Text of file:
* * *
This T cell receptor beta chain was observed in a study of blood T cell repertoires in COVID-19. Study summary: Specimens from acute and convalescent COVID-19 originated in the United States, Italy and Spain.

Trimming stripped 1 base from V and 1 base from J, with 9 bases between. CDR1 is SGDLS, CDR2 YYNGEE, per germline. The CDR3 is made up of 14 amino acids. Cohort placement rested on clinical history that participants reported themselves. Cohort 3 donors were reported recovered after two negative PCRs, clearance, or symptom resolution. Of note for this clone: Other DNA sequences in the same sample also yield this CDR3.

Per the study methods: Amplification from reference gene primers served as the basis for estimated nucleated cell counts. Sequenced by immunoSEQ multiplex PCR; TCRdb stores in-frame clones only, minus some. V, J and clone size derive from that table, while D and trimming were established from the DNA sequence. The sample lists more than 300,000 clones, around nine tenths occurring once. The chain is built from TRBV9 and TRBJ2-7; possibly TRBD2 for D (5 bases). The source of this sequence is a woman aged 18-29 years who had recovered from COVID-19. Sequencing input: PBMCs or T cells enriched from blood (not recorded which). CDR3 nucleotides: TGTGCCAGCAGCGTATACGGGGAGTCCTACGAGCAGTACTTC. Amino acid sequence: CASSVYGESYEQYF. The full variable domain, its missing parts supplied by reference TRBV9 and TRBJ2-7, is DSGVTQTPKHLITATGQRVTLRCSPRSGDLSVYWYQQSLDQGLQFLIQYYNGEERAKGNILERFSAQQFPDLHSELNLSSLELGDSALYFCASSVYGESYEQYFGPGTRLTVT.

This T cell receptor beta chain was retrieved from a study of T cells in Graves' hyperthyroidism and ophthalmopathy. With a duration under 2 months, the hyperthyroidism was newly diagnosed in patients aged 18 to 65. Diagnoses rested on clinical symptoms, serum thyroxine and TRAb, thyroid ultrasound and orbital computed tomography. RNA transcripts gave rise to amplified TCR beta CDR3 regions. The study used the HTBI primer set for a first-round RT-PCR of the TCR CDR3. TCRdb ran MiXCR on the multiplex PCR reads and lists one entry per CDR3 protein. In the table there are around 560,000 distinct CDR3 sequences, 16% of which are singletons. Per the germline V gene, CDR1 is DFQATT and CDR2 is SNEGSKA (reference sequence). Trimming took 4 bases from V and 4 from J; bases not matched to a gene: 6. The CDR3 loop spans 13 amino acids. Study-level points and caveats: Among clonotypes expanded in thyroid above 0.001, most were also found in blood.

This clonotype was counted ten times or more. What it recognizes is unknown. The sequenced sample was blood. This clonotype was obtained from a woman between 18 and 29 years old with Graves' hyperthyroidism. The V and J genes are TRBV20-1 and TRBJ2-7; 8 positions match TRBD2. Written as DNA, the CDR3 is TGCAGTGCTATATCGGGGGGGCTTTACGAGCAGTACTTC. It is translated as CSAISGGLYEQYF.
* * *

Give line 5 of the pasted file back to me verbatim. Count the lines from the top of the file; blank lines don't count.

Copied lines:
This clonotype was counted ten times or more. What it recognizes is unknown. The sequenced sample was blood. This clonotype was obtained from a woman between 18 and 29 years old with Graves' hyperthyroidism. The V and J genes are TRBV20-1 and TRBJ2-7; 8 positions match TRBD2. Written as DNA, the CDR3 is TGCAGTGCTATATCGGGGGGGCTTTACGAGCAGTACTTC. It is translated as CSAISGGLYEQYF.